Hepatitis C Treatment in Bristol, VA
What Is Hepatitis C?
Hepatitis C, often referred to as hep C, is a viral infection of the liver that causes inflammation. It affects about 3.5 million people in the United States; however, many people who have hep C do not realize it until they begin to show signs of liver damage, such as yellow skin, fatigue, and nausea.
Hepatitis C can lead to cirrhosis (scarring of the liver) , liver cancer, and liver failure if left untreated. Thankfully, there are several ways to test for this disease, and various medications and treatments are available to help patients overcome its symptoms.
To schedule an appointment with a healthcare practitioner in Bristol who specializes in hepatitis C treatment, call (423) 482-8711 or contact Dr. Dalal Akoury online.
Causes of Hepatitis C
Hepatitis C occurs when you become infected with the hepatitis C virus through blood contamination. Causes of hepatitis C usually involve sharing drugs and needles, having unprotected sex, or being the biological child of a woman with hepatitis C.
Certain people have a higher risk of becoming infected with hepatitis C, including people that are:
- Healthcare workers
- Injection drug users
- Individuals infected with HIV
- Recipients of long-term kidney dialysis
- People who receive tattoos or piercing with non-sterile equipment
Though most hep C causes can be avoided, you should always be careful when around areas with needles or in places where blood is being drawn.
Hepatitis C Symptoms
There are two different types of hepatitis C: acute and chronic. Acute hepatitis C usually goes undiagnosed because it rarely causes symptoms. Symptoms that do arise usually do so 1-3 months after exposure to the virus and last anywhere from two weeks to three months.
Acute hepatitis C symptoms can include:
- Muscle aches
About 14 to 50 percent of people with acute hepatitis C may be able to clear the virus from their system, an occurrence known as spontaneous viral clearance. However, acute hepatitis C can sometimes become chronic, and chronic hepatitis C can be asymptomatic for many years until it has destroyed enough of the liver to cause symptoms of liver disease.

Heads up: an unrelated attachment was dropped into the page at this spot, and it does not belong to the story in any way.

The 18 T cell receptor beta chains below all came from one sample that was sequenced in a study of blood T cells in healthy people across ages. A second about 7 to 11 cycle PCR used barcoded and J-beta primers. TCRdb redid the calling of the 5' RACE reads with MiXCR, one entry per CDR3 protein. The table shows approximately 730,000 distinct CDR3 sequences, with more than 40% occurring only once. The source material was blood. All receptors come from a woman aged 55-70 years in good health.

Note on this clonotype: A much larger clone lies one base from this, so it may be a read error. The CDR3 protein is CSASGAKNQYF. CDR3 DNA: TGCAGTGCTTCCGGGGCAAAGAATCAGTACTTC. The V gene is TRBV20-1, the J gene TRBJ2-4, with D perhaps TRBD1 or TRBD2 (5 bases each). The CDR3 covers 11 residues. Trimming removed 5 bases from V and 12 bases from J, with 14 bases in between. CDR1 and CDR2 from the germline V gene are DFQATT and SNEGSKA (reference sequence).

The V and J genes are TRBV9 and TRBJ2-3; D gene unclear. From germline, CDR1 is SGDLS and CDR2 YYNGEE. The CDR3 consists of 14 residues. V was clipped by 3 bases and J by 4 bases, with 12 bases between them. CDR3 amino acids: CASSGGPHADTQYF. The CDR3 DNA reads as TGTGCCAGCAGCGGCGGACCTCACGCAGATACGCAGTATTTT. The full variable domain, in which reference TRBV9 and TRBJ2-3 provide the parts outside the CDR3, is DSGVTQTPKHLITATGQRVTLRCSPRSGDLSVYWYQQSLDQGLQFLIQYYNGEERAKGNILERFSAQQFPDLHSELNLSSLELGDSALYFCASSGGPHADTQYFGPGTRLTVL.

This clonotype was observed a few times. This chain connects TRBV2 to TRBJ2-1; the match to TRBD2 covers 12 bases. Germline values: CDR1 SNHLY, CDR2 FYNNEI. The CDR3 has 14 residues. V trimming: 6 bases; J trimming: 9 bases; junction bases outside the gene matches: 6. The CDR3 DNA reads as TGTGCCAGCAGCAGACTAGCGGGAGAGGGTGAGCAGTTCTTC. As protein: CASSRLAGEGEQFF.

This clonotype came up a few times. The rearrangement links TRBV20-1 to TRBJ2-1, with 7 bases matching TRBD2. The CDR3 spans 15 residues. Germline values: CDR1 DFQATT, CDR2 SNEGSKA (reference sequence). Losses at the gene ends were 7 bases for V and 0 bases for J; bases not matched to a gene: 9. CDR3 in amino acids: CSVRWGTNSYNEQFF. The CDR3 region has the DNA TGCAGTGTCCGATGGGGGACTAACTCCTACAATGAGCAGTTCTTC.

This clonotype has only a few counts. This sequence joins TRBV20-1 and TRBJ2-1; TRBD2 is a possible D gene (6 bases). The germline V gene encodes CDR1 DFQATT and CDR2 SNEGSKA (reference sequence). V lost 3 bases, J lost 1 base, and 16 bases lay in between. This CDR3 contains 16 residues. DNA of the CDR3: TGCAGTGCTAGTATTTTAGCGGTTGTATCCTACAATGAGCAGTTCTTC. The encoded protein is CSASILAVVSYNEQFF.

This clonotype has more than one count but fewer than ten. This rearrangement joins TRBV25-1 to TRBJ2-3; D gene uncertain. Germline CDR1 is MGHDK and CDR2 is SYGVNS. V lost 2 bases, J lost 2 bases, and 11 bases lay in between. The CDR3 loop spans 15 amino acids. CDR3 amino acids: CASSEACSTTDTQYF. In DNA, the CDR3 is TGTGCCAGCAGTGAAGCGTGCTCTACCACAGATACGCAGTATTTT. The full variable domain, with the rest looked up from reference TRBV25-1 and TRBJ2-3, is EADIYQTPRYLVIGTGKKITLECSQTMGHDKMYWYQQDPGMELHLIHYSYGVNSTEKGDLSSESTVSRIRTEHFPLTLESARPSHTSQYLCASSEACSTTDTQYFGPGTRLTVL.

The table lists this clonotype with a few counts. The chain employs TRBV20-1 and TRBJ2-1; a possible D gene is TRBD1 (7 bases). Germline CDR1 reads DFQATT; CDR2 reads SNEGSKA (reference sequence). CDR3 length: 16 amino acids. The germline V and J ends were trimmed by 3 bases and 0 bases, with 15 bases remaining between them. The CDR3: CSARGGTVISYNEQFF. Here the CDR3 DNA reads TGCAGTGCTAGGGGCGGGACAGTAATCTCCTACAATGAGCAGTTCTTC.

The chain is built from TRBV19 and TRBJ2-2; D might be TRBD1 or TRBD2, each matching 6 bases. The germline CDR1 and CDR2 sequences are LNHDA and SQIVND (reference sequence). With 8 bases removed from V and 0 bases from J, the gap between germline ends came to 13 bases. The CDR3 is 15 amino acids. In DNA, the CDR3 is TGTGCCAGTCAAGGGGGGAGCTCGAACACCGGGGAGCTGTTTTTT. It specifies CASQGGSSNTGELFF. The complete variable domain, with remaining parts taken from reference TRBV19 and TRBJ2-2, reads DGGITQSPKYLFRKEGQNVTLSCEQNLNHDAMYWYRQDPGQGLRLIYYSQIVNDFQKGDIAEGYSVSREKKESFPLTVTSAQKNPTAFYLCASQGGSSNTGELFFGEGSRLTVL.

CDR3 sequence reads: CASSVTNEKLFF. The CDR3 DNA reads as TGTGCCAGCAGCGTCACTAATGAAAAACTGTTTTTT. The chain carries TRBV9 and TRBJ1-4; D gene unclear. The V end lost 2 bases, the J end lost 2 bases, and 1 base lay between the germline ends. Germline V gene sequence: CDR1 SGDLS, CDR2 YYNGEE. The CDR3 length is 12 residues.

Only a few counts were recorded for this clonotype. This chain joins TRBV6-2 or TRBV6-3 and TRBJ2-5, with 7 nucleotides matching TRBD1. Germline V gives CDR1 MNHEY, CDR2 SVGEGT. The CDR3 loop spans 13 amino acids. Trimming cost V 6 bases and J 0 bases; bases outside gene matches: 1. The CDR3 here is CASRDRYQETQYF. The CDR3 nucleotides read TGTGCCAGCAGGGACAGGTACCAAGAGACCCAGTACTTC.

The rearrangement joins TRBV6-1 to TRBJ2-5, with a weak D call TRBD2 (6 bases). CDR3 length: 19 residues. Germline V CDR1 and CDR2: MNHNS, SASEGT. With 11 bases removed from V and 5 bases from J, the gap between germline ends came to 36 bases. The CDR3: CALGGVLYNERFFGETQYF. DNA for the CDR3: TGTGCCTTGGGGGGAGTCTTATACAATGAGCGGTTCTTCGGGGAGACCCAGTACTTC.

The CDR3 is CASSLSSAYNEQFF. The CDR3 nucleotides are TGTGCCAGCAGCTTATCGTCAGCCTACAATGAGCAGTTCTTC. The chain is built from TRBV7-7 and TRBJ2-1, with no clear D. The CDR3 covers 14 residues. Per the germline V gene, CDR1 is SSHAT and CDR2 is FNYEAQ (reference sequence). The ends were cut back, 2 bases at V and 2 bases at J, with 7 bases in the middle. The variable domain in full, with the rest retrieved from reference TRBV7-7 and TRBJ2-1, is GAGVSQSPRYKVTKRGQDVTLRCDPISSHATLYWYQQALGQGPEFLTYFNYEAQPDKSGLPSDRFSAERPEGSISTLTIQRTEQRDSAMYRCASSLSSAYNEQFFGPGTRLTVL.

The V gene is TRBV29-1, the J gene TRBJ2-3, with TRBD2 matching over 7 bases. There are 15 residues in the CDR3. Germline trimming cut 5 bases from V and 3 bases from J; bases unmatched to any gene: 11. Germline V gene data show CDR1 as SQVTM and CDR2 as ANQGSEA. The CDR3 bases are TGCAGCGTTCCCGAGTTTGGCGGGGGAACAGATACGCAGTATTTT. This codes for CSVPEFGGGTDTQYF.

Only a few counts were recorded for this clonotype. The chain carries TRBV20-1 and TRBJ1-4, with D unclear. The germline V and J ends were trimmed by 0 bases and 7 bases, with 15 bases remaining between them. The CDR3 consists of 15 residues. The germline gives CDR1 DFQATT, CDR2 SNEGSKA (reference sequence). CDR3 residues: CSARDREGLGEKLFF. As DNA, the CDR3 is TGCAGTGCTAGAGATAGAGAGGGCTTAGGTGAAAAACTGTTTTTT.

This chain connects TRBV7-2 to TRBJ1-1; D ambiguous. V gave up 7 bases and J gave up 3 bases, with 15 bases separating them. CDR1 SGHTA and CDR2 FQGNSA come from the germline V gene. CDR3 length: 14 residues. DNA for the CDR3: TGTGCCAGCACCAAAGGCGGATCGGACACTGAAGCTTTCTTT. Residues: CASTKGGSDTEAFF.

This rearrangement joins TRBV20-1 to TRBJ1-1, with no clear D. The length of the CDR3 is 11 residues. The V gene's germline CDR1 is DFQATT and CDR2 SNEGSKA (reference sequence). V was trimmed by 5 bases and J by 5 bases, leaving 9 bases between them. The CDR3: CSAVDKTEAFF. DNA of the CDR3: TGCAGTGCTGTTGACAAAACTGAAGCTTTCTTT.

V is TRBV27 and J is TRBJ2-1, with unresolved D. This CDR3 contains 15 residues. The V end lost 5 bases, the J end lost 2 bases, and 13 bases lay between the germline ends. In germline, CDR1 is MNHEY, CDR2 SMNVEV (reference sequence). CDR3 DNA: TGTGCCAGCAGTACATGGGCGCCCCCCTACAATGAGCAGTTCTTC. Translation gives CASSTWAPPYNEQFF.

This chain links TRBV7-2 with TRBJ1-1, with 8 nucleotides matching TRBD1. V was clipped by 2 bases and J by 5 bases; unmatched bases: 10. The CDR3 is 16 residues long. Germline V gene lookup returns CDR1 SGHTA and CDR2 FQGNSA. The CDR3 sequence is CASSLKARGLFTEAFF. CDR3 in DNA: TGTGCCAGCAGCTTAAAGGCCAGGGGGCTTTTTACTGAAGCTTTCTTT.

Symptoms of chronic hepatitis C can include:
- Jaundice (yellow eyes, skin and dark urine)
- Ascites (fluid buildup in the abdomen)
- Hepatic encephalopathy (confusion, drowsiness, and slurred speech)
- Stomach pain and poor appetite
- Bleeding and bruising easily
Treatment for Hepatitis C
If you experience any symptoms of hepatitis C, your healthcare provider may order a blood test designed to detect anti-HCV antibodies, proof that someone has been infected with acute hep C. If antibodies are found, then a nucleic acid test for HCV ribonucleic acid (RNA) will be done to confirm the presence of chronic hep C.
If chronic hepatitis C is detected, tests should be done to access liver damage. These include:
- A magnetic resonance elastography (MRE) to detect scarring on the liver.
- A transient elastography, which projects ultrasounds into the liver tissue to determine its’ stiffness.
- Ultrasound biopsies, which take samples of liver tissue for further laboratory testing.
There are many different kinds of hepatitis c medicine available to patients. In recent years, researchers have discovered that using "direct-acting" antiviral medications, sometimes in combination with other medications, can provide patients with better outcomes and fewer side effects. Examples of such drugs include Zepatier and Harvoni, each combinations of two other drugs.
Ultimately, the kind of medication that your healthcare provider prescribes you will depend on the hepatitis C genotype you are infected with, how much liver damage is present, as well as other medical conditions, such as past treatment of hepatitis c. Also, while there is no vaccine for hepatitis C, your doctor might also recommend that you receive vaccines against the hepatitis A and B viruses to prevent further complications.
Whichever antiviral medication is used, the goal of the treatment is to have your body cleared of the hep C virus for at least 12 weeks. If there is too much damage to your liver from chronic hepatitis C, liver transplantation may be an option. However, this treatment may not cure hep C, and direct-acting antiviral medication will likely be used in conjunction with a transplant to prevent the virus from returning.
Hepatitis C is a serious disease that may not be noticed until it's too late. To schedule an appointment with a hepatitis C specialist in Bristol to discuss your treatment options, call (423) 482-8711 or contact Dr. Dalal Akoury online.
AWAREmed Health and Wellness Resource Center
Address1604 Lamons Lane
Johnson City, TN 37604
9:00 am - 5:00 pm
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